Refactoring a Concern into a Service Object
I like abstractions, those little buckets that hide complexity and, in turn, make everything easier to reason about. For a time, I really appreciated using
ActiveSupport::Concern to hide complexity and increase re-usability in my Rails controllers. But lately, I’ve switched to plain old ruby objects.
Why? POROs are easier to test.
The Problem with Controller Concerns
Let’s say we have a Controller and it’s Concern:
This works, right? But let’s consider our options for testing. . .
Option 1: Check for the Side Effect in the Controller Test
This is sub-optimal. While there is a place for this high-level integration test, we have no confidence that the
ExpertMixer was the thing that mutated this object’s state. It is conceivable that something else could have toggled the
You also have to build the whole world around the concern just so you can test it (params, dependent objects, etc.). No thanks.
assigns are naughty, and I believe are going away in Rails 5.
Option 2: Isolate out a Dummy Controller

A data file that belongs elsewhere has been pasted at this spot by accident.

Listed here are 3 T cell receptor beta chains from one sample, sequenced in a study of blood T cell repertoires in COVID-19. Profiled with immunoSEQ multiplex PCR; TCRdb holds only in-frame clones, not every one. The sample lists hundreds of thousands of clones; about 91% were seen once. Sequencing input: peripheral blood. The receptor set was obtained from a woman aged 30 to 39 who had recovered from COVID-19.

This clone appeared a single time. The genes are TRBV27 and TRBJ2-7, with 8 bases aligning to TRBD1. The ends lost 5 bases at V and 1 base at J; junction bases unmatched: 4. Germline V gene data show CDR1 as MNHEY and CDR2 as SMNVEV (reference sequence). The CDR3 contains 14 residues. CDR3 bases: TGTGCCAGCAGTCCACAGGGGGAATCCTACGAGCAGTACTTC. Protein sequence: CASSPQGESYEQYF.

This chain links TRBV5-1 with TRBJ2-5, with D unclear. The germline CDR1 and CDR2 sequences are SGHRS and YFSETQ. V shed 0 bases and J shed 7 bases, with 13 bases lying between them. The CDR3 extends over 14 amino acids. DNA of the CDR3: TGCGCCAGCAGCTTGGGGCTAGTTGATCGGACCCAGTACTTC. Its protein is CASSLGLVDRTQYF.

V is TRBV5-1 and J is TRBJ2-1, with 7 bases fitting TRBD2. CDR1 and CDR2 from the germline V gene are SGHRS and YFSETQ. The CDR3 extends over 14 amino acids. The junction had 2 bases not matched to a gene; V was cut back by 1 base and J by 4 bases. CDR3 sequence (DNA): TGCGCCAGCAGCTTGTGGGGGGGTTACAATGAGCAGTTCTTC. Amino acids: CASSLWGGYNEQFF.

This approach successfully isolates the concern, but at what cost? If you absolutely require an
ApplicationController and all of its bits, then it may be useful, but I try not to write tests that test the framework I’m using.
Wouldn’t it be better to just test the mutator in isolation?
Option 3: Refactor to a Service Object
Let’s drop down a level, extract an object to handle this interaction, and then see how much it helps the testing scenario.
ActiveSupport::Concern, just a plain old ruby object that is trivial to test in isolation. We also get the added documentation on where the
stir_it method is coming from, which becomes relevant when you have several concerns modifying the same controller.
You may argue, “Hey Zack! This works because you really aren’t doing a Controllery thing here, you are modifying a model.”
Well, that’s true, but we are talking about Object Oriented Programming. Almost anything can be objectified and extracted in this manner, even Controllery things.
The test is as easy as we’d expect:
We know that the
ExpertMixer mutates the
mixable object exactly as we expect. We can then add an integration test for more confidence, if we want.
An added bonus of this approach is that it keeps the surface area of the controller under control. All those methods that would have been decorating it are tucked away in the PORO.
Of course, there’s still plenty of places for
ActiveSupport::Concern, but I find I’m reaching for it considerably less often than I used to.